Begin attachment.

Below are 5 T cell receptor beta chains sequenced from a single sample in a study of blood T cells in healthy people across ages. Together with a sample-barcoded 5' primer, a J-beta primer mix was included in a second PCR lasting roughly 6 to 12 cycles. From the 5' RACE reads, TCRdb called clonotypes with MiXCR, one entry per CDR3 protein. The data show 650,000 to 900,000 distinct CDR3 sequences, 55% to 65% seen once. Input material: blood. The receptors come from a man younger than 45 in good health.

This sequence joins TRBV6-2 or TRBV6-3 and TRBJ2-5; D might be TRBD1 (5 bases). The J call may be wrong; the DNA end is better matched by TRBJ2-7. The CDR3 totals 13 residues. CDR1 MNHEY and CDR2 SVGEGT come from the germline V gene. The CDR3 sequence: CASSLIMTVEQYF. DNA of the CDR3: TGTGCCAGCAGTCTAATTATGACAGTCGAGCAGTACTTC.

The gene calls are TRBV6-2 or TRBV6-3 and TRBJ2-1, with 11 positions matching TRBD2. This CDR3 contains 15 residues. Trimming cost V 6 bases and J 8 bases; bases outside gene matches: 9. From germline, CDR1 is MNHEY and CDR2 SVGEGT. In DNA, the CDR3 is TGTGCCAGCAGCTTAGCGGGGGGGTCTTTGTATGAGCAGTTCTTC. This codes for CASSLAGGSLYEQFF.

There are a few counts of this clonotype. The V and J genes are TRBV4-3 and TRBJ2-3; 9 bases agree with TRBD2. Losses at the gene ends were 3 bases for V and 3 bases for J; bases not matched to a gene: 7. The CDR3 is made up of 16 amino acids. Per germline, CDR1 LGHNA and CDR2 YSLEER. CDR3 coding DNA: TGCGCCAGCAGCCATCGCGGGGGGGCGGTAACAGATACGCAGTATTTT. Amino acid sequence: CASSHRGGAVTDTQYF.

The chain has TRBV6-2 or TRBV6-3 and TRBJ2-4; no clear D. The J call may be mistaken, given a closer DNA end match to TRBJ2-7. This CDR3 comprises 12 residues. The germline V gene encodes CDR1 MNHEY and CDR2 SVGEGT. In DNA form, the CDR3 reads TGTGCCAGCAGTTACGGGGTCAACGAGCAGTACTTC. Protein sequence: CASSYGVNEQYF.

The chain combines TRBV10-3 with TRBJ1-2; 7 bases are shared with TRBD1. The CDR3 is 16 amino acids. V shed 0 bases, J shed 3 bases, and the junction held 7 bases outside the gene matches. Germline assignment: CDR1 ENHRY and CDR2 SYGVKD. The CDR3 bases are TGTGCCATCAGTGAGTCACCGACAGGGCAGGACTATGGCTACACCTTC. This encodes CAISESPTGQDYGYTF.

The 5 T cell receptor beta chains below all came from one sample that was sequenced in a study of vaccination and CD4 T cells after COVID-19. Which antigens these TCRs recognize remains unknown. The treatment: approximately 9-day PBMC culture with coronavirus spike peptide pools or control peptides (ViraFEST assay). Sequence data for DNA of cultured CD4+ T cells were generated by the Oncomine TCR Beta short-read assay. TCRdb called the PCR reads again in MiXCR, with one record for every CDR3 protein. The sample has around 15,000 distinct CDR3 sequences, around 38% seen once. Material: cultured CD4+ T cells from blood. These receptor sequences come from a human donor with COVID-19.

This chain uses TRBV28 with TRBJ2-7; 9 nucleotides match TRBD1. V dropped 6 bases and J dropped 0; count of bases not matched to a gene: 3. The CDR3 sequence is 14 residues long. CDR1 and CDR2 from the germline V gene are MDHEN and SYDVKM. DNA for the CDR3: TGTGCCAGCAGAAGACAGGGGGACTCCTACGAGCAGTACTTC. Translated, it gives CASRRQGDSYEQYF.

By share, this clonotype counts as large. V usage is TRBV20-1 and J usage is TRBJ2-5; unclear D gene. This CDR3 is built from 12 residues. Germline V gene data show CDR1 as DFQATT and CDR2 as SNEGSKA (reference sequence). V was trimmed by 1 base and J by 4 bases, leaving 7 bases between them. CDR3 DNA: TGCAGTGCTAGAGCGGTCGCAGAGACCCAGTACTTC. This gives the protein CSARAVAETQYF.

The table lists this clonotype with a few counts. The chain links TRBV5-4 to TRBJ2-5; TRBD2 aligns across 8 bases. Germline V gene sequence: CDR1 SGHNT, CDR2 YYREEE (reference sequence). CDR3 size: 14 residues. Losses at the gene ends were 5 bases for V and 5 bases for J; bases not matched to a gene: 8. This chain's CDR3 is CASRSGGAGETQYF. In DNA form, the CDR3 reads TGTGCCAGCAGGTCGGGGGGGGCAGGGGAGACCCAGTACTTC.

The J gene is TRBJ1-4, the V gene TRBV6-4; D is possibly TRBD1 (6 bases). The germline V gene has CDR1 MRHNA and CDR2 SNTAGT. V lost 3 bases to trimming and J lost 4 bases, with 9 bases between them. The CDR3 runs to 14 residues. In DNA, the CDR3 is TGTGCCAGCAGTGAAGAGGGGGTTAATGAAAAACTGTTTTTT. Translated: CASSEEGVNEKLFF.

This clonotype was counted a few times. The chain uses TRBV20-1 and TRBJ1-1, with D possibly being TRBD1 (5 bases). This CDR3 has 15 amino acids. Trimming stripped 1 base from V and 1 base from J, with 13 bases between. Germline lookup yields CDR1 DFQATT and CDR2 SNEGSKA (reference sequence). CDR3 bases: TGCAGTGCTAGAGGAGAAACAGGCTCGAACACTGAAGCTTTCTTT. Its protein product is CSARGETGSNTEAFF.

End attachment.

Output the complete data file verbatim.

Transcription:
Below are 5 T cell receptor beta chains sequenced from a single sample in a study of blood T cells in healthy people across ages. Together with a sample-barcoded 5' primer, a J-beta primer mix was included in a second PCR lasting roughly 6 to 12 cycles. From the 5' RACE reads, TCRdb called clonotypes with MiXCR, one entry per CDR3 protein. The data show 650,000 to 900,000 distinct CDR3 sequences, 55% to 65% seen once. Input material: blood. The receptors come from a man younger than 45 in good health.

This sequence joins TRBV6-2 or TRBV6-3 and TRBJ2-5; D might be TRBD1 (5 bases). The J call may be wrong; the DNA end is better matched by TRBJ2-7. The CDR3 totals 13 residues. CDR1 MNHEY and CDR2 SVGEGT come from the germline V gene. The CDR3 sequence: CASSLIMTVEQYF. DNA of the CDR3: TGTGCCAGCAGTCTAATTATGACAGTCGAGCAGTACTTC.

The gene calls are TRBV6-2 or TRBV6-3 and TRBJ2-1, with 11 positions matching TRBD2. This CDR3 contains 15 residues. Trimming cost V 6 bases and J 8 bases; bases outside gene matches: 9. From germline, CDR1 is MNHEY and CDR2 SVGEGT. In DNA, the CDR3 is TGTGCCAGCAGCTTAGCGGGGGGGTCTTTGTATGAGCAGTTCTTC. This codes for CASSLAGGSLYEQFF.

There are a few counts of this clonotype. The V and J genes are TRBV4-3 and TRBJ2-3; 9 bases agree with TRBD2. Losses at the gene ends were 3 bases for V and 3 bases for J; bases not matched to a gene: 7. The CDR3 is made up of 16 amino acids. Per germline, CDR1 LGHNA and CDR2 YSLEER. CDR3 coding DNA: TGCGCCAGCAGCCATCGCGGGGGGGCGGTAACAGATACGCAGTATTTT. Amino acid sequence: CASSHRGGAVTDTQYF.

The chain has TRBV6-2 or TRBV6-3 and TRBJ2-4; no clear D. The J call may be mistaken, given a closer DNA end match to TRBJ2-7. This CDR3 comprises 12 residues. The germline V gene encodes CDR1 MNHEY and CDR2 SVGEGT. In DNA form, the CDR3 reads TGTGCCAGCAGTTACGGGGTCAACGAGCAGTACTTC. Protein sequence: CASSYGVNEQYF.

The chain combines TRBV10-3 with TRBJ1-2; 7 bases are shared with TRBD1. The CDR3 is 16 amino acids. V shed 0 bases, J shed 3 bases, and the junction held 7 bases outside the gene matches. Germline assignment: CDR1 ENHRY and CDR2 SYGVKD. The CDR3 bases are TGTGCCATCAGTGAGTCACCGACAGGGCAGGACTATGGCTACACCTTC. This encodes CAISESPTGQDYGYTF.

The 5 T cell receptor beta chains below all came from one sample that was sequenced in a study of vaccination and CD4 T cells after COVID-19. Which antigens these TCRs recognize remains unknown. The treatment: approximately 9-day PBMC culture with coronavirus spike peptide pools or control peptides (ViraFEST assay). Sequence data for DNA of cultured CD4+ T cells were generated by the Oncomine TCR Beta short-read assay. TCRdb called the PCR reads again in MiXCR, with one record for every CDR3 protein. The sample has around 15,000 distinct CDR3 sequences, around 38% seen once. Material: cultured CD4+ T cells from blood. These receptor sequences come from a human donor with COVID-19.

This chain uses TRBV28 with TRBJ2-7; 9 nucleotides match TRBD1. V dropped 6 bases and J dropped 0; count of bases not matched to a gene: 3. The CDR3 sequence is 14 residues long. CDR1 and CDR2 from the germline V gene are MDHEN and SYDVKM. DNA for the CDR3: TGTGCCAGCAGAAGACAGGGGGACTCCTACGAGCAGTACTTC. Translated, it gives CASRRQGDSYEQYF.

By share, this clonotype counts as large. V usage is TRBV20-1 and J usage is TRBJ2-5; unclear D gene. This CDR3 is built from 12 residues. Germline V gene data show CDR1 as DFQATT and CDR2 as SNEGSKA (reference sequence). V was trimmed by 1 base and J by 4 bases, leaving 7 bases between them. CDR3 DNA: TGCAGTGCTAGAGCGGTCGCAGAGACCCAGTACTTC. This gives the protein CSARAVAETQYF.

The table lists this clonotype with a few counts. The chain links TRBV5-4 to TRBJ2-5; TRBD2 aligns across 8 bases. Germline V gene sequence: CDR1 SGHNT, CDR2 YYREEE (reference sequence). CDR3 size: 14 residues. Losses at the gene ends were 5 bases for V and 5 bases for J; bases not matched to a gene: 8. This chain's CDR3 is CASRSGGAGETQYF. In DNA form, the CDR3 reads TGTGCCAGCAGGTCGGGGGGGGCAGGGGAGACCCAGTACTTC.

The J gene is TRBJ1-4, the V gene TRBV6-4; D is possibly TRBD1 (6 bases). The germline V gene has CDR1 MRHNA and CDR2 SNTAGT. V lost 3 bases to trimming and J lost 4 bases, with 9 bases between them. The CDR3 runs to 14 residues. In DNA, the CDR3 is TGTGCCAGCAGTGAAGAGGGGGTTAATGAAAAACTGTTTTTT. Translated: CASSEEGVNEKLFF.

This clonotype was counted a few times. The chain uses TRBV20-1 and TRBJ1-1, with D possibly being TRBD1 (5 bases). This CDR3 has 15 amino acids. Trimming stripped 1 base from V and 1 base from J, with 13 bases between. Germline lookup yields CDR1 DFQATT and CDR2 SNEGSKA (reference sequence). CDR3 bases: TGCAGTGCTAGAGGAGAAACAGGCTCGAACACTGAAGCTTTCTTT. Its protein product is CSARGETGSNTEAFF.